human after all

Daft Punk Tells Us Again, How It's Gonna Be ~ by Michael Bradshaw ~ image courtesy of  ~  Every few years, we in the electronic dance community receive a message upon high. This message, generated in the form of ticks, squeals and thumps, is handed down from the Parisian super-duo Daft Punk. Comprised of two individuals who according to their public persona, are, in fact, more machine than man; Daft Punk has been the torch-barer for dance floor junkies for more than a decade. One can track the audible ebbing from each of their albums through commercial and underground movements ad nauseam. Their latest release, Human After All, is the latest communiqué from these heavenly bodies.

So prepare ye producers: the new way has arrived.

Human After All, with all its ingenuity and ambition, is a pretty typical release for Daft Punk. These legendary producers make tracks for the dance floor, not the radio. Although they’ve experienced some commercial success with hits like, “Around the World” and “Harder Better Faster Stronger,” most outsiders will complain that Daft Punk’s tracks are repetitive. But then again, it seems these songs are meant to be mixed by a DJ rather than be sandwiched between Gwen Stephani and the Yin Yang Twins.

That is not to say the album is unlistenable by other means, however. Daft Punk’s albums make great theme music. Whether you’re jamming in the car to monster tracks like, “Robot Rock” (a track which we in the Midwest would call, shit-kickin’) or chilling in a cafe with “Television Rules the Nation,” at its core, Human After All is a futuristic dichotomy of bangin’-to-ambient space beats.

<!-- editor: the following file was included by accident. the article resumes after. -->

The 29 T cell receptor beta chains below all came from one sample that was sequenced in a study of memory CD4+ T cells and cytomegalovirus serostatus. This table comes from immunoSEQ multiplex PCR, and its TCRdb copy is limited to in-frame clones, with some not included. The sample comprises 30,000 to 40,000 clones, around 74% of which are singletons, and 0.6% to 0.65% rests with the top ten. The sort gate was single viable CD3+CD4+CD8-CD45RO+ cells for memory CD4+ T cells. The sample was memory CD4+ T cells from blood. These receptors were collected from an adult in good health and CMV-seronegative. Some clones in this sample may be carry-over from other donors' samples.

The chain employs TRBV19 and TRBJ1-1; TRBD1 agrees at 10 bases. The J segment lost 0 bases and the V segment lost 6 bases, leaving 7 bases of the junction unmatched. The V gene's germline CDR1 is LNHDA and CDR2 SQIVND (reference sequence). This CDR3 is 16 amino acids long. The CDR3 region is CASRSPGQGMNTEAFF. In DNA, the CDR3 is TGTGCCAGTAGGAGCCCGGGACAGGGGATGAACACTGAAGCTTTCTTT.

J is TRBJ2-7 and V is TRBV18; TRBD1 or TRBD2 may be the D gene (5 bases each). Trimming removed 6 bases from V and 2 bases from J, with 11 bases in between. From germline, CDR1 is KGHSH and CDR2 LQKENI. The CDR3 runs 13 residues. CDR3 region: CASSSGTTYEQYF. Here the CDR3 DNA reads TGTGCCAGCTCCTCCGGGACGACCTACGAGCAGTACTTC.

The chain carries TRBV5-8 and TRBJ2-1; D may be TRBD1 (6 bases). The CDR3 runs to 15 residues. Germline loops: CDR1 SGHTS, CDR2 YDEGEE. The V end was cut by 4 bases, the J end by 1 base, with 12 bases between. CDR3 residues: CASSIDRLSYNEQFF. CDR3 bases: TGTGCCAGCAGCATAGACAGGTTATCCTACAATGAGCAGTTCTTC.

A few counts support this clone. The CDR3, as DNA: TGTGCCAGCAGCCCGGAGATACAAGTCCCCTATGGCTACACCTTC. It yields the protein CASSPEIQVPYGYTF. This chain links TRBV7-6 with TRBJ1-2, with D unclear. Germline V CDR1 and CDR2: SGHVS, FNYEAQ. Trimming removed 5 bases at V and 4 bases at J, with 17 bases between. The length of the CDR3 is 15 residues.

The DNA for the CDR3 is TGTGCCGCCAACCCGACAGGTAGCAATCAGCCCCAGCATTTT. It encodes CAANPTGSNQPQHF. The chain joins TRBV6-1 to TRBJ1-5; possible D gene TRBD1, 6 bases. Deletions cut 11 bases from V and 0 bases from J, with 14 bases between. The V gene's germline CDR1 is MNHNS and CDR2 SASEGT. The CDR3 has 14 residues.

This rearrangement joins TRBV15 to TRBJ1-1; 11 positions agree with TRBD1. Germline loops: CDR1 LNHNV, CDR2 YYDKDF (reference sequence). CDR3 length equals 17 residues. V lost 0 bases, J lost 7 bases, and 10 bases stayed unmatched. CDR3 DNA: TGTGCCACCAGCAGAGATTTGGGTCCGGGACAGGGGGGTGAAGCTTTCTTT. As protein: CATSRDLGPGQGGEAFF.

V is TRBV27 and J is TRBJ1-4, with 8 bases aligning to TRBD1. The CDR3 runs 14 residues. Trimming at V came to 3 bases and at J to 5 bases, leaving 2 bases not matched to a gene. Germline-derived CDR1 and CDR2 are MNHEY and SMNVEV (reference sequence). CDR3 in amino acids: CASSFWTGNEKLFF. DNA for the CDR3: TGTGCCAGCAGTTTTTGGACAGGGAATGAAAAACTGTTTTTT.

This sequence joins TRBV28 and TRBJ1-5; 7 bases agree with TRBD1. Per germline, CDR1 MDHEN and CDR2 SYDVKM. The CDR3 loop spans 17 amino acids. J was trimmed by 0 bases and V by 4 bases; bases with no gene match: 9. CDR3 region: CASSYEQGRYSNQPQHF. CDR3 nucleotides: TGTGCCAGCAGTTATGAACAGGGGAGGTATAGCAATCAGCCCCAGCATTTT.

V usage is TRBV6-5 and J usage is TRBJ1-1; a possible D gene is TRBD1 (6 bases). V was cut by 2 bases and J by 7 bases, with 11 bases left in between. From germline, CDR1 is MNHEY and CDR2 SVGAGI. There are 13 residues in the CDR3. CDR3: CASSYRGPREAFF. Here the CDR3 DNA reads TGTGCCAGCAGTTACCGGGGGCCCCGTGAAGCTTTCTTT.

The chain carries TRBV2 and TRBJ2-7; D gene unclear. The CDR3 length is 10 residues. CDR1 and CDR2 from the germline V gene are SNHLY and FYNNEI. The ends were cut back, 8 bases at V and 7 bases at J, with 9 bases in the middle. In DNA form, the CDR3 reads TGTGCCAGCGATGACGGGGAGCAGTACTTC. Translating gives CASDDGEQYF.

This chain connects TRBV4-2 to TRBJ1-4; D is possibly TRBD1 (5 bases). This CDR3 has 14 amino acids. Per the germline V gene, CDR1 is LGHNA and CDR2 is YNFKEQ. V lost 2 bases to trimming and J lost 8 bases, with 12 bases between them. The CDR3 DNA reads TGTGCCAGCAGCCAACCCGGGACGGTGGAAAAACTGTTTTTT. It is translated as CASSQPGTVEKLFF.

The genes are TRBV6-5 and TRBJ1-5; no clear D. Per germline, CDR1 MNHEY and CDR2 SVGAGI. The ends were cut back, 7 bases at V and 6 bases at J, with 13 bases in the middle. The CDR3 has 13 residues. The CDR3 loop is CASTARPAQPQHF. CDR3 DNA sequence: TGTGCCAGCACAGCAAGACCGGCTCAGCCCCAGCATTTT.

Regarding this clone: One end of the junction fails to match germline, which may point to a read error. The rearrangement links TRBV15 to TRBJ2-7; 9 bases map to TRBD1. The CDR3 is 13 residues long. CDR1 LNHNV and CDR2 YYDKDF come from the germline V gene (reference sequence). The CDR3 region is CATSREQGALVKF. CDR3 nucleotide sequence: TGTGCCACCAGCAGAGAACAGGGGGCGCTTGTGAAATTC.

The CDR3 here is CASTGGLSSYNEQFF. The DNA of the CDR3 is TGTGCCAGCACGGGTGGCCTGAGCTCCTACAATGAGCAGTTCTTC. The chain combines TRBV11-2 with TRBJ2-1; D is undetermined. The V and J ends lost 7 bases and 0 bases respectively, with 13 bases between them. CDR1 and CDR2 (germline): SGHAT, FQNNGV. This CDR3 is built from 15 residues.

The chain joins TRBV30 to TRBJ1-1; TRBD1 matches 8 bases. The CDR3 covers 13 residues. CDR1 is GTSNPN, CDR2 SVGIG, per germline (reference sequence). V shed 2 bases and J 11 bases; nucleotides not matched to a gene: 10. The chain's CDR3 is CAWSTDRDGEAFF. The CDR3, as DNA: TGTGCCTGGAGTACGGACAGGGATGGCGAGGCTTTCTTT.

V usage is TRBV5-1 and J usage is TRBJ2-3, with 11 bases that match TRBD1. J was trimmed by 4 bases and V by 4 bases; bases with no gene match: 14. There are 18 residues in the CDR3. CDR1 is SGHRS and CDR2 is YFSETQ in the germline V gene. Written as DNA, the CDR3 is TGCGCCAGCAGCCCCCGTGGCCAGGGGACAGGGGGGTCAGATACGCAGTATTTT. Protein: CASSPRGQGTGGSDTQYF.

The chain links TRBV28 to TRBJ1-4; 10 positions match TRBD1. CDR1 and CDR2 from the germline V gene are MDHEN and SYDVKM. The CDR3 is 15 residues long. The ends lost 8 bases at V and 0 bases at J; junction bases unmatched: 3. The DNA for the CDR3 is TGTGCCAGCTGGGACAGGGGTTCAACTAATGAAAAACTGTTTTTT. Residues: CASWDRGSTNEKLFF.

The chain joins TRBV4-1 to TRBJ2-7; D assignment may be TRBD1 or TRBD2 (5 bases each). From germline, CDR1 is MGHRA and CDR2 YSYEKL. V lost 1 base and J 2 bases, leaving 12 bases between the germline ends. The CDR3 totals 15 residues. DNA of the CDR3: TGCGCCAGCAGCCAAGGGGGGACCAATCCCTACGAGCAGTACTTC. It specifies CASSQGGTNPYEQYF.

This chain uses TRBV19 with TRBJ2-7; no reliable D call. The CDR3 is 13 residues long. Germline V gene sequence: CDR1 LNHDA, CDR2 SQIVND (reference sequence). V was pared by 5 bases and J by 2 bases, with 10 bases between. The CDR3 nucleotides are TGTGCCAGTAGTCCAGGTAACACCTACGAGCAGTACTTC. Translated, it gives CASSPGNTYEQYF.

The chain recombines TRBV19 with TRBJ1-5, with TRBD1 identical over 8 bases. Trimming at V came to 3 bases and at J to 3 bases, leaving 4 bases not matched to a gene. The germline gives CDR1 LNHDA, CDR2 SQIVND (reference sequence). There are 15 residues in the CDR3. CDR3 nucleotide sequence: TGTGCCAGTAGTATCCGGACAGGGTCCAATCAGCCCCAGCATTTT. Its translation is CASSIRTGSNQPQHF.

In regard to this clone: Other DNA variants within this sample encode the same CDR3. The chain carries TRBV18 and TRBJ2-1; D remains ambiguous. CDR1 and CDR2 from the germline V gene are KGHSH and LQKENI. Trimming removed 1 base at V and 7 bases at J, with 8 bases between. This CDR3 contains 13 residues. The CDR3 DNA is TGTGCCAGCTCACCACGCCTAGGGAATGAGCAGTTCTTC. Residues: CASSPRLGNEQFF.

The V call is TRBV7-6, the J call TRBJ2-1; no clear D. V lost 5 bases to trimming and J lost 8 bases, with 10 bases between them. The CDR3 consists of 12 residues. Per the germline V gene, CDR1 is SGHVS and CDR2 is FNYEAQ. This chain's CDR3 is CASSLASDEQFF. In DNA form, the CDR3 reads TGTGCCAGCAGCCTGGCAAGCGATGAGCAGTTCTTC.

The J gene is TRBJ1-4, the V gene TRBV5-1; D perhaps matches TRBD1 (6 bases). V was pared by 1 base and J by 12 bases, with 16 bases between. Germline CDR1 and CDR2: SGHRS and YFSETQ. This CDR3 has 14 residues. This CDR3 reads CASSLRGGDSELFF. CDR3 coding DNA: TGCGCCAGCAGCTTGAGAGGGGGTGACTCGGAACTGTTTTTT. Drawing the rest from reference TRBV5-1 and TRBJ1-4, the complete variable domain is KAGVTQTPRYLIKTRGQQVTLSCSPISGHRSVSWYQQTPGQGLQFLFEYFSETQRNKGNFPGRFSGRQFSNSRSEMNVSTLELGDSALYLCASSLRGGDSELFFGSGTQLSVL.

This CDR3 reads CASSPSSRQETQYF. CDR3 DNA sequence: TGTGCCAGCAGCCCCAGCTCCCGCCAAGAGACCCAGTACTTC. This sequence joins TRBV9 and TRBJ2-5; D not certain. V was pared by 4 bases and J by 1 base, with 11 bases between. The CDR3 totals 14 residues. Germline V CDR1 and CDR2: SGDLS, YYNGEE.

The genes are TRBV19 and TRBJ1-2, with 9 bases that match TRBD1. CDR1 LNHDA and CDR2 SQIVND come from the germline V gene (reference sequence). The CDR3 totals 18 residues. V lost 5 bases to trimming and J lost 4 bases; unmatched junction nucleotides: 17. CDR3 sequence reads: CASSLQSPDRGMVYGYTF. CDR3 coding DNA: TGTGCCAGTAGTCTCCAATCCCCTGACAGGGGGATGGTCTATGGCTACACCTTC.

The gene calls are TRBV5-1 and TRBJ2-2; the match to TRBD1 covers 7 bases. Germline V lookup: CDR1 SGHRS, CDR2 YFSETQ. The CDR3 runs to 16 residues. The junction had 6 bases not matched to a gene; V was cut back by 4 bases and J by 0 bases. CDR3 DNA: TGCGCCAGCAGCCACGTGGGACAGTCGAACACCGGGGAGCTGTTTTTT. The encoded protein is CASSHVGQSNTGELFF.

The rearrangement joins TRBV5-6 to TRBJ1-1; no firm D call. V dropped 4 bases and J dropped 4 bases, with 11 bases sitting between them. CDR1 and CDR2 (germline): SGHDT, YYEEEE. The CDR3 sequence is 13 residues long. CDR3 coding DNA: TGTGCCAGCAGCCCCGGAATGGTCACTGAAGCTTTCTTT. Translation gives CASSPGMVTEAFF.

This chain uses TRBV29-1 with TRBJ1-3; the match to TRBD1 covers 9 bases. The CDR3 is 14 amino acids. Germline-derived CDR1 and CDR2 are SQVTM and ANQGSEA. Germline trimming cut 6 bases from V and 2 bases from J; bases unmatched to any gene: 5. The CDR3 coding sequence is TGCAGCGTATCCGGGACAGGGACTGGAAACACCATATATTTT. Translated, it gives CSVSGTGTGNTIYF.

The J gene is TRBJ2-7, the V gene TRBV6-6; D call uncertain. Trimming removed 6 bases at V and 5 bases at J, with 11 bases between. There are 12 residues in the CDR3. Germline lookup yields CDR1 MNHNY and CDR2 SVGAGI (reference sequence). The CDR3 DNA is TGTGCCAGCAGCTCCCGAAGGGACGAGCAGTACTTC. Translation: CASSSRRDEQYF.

Tracks like, “The Prime Time of Your Life,” “Emotion,” and “Make Love” are great examples of Daft Punk’s dynamic yet simplistic electronic arrangement. These songs won’t tear any buildings down, but they will move you to deeper understanding of music and what it is capable of. “The Brainwasher” may not be the best after hours track, but it certainly will tear the floor to shreds during prime time.

However, the most striking thing about Human After All is its audio landscape. Daft Punk’s greatest musical attribute is their ability to render sonic environments in new and interesting dimensions. Daft Punk bends sounds in ways the lord never intended. Upon listening to “Robot Rock,” one may very well wonder; on what planet do guitars sound like this? “Steam Machine” may convince you to take acid and drive through an automatic car wash. The title track may just cause you internally combust.

Another thing that is new on Human After All is its stark representation of funk. Daft Punk has always been funky, but on cuts like, “Technologic,” shit just gets nutty. Human After All definitely pushes the boundaries of groove-oriented samples. “Robot Rock,” very well may contain one of the funkiest hooks ever recorded.

Above all, Human is a worthy buy. You can count on a plethora of remixes and mash-ups to surface in a matter of weeks. You most certainly will hear the after effects of this album for generations. However, if you’re looking for another squeaky-clean, radio-friendly, electro album, Human After All won’t satisfy you. However, for those die-hard Daft Punk alums, Human After All is yet another document of Daft Punk’s relationship with the netherworld and we should be happy to have them around to tell humanity just how music should sound in the 21st century.


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